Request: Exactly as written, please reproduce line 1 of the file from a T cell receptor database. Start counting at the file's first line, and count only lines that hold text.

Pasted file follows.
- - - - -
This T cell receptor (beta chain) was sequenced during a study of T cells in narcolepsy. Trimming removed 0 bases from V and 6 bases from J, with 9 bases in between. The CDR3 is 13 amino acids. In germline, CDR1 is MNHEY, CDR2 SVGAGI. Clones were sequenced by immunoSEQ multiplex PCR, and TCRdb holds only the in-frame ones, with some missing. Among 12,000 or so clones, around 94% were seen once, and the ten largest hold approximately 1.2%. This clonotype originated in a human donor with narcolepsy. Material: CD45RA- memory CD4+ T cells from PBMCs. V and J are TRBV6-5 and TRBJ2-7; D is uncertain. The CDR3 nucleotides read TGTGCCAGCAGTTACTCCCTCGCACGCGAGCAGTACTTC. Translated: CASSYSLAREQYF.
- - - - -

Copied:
This T cell receptor (beta chain) was sequenced during a study of T cells in narcolepsy. Trimming removed 0 bases from V and 6 bases from J, with 9 bases in between. The CDR3 is 13 amino acids. In germline, CDR1 is MNHEY, CDR2 SVGAGI. Clones were sequenced by immunoSEQ multiplex PCR, and TCRdb holds only the in-frame ones, with some missing. Among 12,000 or so clones, around 94% were seen once, and the ten largest hold approximately 1.2%. This clonotype originated in a human donor with narcolepsy. Material: CD45RA- memory CD4+ T cells from PBMCs. V and J are TRBV6-5 and TRBJ2-7; D is uncertain. The CDR3 nucleotides read TGTGCCAGCAGTTACTCCCTCGCACGCGAGCAGTACTTC. Translated: CASSYSLAREQYF.